Key features of the method include its low respondent burden, flexible interpretation, as well as its ability to find “robust intransitive” ties in the form of perceived non-edges. This latter feature allows for the application of conventional balance clustering routines to perceptual tomography data. The article describes both the method and an example of the implementation of the method from the PC CARES study. Interview data from 170 community residents is used to ascribe 4446 perceived relationships (2146 perceived edges, 2300 perceived non-edges) among 393 community members, and to assert the perceived presence (or absence) of 16 community-oriented helping behaviors to each individual in the community. Using balance theory-based partitioning of the perceptual network, the researchers show that people in the community perceive distinct helping roles as structural associations among community members. The fact that role classes can be detected in network renderings of “tomographic” perceptual information lends support to the suggestion that this method is capable of producing meaningful new kinds of data about perceptual networks.


Lee, H.-W., Melson, M., Ivanich, J., Habecker, P., Gauthier, G. R., Wexler, L., Khan, B., ... Bianconi, G. (November 12, 2018). Mapping the structure of perceptions in helping networks of Alaska Natives. Plos One, 13, 11.

Success of the PC CARES training-of-trainers model detailed in International Journal of Circumpolar Health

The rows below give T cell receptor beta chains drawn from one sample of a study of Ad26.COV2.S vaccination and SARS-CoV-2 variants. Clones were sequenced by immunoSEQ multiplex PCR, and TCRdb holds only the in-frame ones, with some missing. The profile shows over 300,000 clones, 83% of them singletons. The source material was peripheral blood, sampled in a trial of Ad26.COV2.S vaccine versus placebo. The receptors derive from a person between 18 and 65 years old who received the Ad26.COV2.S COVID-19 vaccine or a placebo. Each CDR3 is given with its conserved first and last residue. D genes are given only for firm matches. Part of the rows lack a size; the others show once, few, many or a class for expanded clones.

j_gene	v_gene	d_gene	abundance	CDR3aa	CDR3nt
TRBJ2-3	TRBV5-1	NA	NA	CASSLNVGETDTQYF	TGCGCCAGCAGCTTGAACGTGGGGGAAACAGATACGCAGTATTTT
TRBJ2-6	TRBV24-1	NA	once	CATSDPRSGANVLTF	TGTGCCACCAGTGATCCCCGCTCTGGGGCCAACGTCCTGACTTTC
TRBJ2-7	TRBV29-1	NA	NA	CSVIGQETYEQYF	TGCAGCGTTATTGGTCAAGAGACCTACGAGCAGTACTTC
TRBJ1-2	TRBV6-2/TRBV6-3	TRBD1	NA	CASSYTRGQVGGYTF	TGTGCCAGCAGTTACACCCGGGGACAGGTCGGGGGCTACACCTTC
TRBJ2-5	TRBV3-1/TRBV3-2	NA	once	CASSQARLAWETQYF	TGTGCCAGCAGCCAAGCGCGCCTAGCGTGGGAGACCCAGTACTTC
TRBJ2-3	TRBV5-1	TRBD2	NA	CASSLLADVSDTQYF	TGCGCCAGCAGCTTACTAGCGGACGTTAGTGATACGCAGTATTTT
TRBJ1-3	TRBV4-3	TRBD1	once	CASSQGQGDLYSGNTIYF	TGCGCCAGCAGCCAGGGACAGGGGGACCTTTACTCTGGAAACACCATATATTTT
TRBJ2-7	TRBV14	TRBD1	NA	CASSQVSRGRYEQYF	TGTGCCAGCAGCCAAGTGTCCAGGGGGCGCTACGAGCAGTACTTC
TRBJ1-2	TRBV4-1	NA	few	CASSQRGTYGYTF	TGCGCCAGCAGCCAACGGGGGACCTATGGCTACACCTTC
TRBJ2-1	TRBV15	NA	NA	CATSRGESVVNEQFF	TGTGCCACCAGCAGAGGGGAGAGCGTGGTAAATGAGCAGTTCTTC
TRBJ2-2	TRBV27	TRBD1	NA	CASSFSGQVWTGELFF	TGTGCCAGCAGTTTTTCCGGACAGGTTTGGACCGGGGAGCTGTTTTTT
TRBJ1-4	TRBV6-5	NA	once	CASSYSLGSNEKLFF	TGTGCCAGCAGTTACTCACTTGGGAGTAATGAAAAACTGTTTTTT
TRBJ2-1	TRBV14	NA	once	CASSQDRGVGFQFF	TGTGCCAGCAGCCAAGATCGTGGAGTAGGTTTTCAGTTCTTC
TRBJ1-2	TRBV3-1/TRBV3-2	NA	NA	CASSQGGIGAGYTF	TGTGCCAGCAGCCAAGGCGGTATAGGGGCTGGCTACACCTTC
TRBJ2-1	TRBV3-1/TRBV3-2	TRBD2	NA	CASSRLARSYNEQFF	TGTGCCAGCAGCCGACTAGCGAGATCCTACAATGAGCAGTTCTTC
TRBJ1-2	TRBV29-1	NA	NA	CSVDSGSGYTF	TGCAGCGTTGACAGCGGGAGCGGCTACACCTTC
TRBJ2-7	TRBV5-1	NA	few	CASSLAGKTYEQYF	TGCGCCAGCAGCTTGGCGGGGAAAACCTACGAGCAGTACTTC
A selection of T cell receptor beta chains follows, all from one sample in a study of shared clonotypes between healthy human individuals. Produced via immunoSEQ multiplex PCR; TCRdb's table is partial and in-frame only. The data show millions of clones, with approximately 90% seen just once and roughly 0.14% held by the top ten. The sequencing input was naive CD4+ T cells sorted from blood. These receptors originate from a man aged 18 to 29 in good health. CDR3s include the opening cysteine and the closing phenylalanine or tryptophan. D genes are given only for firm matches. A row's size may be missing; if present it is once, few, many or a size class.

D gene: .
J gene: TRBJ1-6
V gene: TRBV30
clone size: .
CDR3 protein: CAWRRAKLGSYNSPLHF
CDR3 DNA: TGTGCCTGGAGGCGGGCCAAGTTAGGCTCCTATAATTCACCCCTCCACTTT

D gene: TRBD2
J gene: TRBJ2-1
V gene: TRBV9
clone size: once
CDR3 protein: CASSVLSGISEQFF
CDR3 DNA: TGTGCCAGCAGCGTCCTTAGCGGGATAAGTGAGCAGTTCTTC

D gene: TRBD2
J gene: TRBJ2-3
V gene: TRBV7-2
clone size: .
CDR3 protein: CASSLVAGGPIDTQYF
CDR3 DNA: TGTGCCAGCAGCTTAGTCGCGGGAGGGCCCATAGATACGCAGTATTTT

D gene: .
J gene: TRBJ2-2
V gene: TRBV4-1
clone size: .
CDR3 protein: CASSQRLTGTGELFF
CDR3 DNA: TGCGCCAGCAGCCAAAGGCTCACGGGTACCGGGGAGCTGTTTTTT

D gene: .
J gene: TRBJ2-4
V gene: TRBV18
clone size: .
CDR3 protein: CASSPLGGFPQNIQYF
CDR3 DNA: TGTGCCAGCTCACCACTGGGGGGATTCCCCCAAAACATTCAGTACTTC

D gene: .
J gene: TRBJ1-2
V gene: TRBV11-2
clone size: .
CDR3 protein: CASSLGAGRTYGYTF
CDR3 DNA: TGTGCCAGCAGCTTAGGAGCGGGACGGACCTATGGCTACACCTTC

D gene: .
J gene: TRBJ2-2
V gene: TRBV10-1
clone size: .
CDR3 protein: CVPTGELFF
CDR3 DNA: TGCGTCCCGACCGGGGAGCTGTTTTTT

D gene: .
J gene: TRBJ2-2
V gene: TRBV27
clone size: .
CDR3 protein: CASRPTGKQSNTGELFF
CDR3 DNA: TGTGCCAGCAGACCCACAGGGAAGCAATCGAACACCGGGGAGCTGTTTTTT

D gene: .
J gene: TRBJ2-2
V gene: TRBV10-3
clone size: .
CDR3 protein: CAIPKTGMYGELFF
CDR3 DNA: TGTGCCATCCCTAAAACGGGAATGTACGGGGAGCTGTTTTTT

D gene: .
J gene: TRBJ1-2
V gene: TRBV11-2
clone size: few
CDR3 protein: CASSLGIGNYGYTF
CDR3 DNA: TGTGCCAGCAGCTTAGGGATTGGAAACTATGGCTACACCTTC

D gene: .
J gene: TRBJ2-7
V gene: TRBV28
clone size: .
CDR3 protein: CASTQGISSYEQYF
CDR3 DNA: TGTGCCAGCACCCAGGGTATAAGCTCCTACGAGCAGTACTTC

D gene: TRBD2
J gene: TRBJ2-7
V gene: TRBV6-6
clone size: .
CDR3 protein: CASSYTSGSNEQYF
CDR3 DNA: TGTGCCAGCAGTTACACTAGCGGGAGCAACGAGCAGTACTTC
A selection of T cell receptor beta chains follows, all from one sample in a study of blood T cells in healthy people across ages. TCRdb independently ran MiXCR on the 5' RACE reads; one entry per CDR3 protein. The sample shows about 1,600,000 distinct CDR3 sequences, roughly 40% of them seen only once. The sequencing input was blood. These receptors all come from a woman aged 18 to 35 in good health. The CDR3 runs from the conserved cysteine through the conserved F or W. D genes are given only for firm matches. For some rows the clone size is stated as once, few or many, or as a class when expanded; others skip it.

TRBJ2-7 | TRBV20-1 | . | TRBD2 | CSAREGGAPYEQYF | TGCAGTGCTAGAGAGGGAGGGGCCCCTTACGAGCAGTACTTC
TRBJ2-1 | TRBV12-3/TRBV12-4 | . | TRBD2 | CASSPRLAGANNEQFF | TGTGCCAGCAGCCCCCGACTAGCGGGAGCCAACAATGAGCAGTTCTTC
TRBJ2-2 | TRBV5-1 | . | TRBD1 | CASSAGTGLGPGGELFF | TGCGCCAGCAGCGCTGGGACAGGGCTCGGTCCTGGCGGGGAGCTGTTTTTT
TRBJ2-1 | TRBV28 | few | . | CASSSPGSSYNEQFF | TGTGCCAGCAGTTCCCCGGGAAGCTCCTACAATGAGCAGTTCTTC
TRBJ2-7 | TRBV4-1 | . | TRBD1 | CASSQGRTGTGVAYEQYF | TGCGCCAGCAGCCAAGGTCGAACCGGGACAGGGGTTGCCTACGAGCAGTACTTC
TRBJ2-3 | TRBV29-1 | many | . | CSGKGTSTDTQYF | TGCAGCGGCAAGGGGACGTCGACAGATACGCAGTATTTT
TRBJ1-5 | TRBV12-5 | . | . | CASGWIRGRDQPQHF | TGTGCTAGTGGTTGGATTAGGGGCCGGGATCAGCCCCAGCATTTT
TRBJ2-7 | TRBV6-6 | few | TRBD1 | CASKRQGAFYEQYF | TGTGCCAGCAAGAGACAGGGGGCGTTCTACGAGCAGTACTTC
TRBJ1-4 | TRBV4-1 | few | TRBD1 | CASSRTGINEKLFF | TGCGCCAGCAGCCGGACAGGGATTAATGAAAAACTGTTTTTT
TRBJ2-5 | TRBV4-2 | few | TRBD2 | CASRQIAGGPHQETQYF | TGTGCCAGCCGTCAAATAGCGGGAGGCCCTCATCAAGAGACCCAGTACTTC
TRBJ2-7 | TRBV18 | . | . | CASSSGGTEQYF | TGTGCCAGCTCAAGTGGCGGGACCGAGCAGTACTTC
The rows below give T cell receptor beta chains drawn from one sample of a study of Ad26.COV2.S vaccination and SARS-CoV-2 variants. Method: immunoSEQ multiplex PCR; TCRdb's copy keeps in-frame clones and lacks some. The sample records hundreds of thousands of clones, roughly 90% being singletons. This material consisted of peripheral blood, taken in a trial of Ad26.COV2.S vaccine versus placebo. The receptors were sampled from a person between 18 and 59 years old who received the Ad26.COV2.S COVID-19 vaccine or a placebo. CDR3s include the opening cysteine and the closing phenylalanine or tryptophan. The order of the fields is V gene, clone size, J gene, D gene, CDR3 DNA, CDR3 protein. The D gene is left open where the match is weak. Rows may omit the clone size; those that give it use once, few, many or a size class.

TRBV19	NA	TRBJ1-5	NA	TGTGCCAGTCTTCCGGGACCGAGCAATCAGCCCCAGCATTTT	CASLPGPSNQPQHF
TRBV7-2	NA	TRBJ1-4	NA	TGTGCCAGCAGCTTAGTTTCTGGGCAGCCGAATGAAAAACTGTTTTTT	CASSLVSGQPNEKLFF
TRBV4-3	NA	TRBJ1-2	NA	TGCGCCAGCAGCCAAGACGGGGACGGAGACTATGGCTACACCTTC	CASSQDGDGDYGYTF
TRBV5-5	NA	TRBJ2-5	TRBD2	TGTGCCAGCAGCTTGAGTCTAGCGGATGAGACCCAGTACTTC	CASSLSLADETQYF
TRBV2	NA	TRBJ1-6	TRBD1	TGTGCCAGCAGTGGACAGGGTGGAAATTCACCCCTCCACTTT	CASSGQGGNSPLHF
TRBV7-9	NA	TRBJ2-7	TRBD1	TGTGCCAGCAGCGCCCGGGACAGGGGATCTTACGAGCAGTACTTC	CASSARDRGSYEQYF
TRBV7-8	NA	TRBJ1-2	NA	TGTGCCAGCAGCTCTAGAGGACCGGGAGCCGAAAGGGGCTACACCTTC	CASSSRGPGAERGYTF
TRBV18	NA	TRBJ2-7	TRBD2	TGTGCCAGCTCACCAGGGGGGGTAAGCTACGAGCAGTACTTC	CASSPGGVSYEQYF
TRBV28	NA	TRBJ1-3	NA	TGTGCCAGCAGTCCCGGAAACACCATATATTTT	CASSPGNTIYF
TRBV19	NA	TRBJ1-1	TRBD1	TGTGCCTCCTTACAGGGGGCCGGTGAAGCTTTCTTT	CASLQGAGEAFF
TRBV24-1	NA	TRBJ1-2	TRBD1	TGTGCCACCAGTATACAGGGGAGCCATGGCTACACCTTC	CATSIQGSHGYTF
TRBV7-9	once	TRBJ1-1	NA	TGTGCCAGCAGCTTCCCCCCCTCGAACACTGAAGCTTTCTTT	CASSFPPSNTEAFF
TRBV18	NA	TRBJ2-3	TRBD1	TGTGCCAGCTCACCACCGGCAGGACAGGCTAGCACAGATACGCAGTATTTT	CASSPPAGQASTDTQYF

How do the developers of PC CARES train the local leaders to deliver to the program? What skills and knowledge do facilitators gain during the 40-hour training of facilitators? How feasible is the Training of Facilitators (ToF) as a replicable program component and how can it be improved? These questions are explored in the International Journal of Circumpolar Health.

During the ToF, 32 people from 11 northwest arctic village communities prepared to implement the intervention in their home communities. Facilitators completed pre-post surveys that focused on readiness to facilitate. A group quiz assess participants’ understanding of relevant research evidence, and practice exercises demonstrated facilitator competency. To see whether facilitators were delivering the curriculum as designed, fidelity and accuracy scores were calculated using audio recordings of the learning circles by two independent raters.

Wexler, L., Trout, L., Rataj, S., Kirk, T., Moto, R., & McEachern, D. (2017). Promoting Community Conversations About Research to End Suicide: learning and behavioural outcomes of a training-of-trainers model to facilitate grassroots community health education to address Indigenous youth suicide prevention. International Journal of Circumpolar Health, 76, 1.

Explaining the theories that built PC CARES from an idea to a program that impacts lives

Combining health education and community mobilization, PC CARES is built on a transactional-ecological framework that emphasizes community and cultural protective factors in Alaska Native communities, and the multiple, interacting conditions of suicide. PC CARES extends typical suicide prevention initiatives beyond the traditional gatekeeper model and the bounds of formal clinical encounter to empower individuals, families, and communities to drive change at the local level.


Wexler, L., McEachern, D., DiFulvio, G., Smith, C., Graham, L. F., & Dombrowski, K. (2016). Creating a Community of Practice to Prevent Suicide Through Multiple Channels: Describing the Theoretical Foundations and Structured Learning of PC CARES. International Quarterly of Community Health Education, 36, 2, 115-22.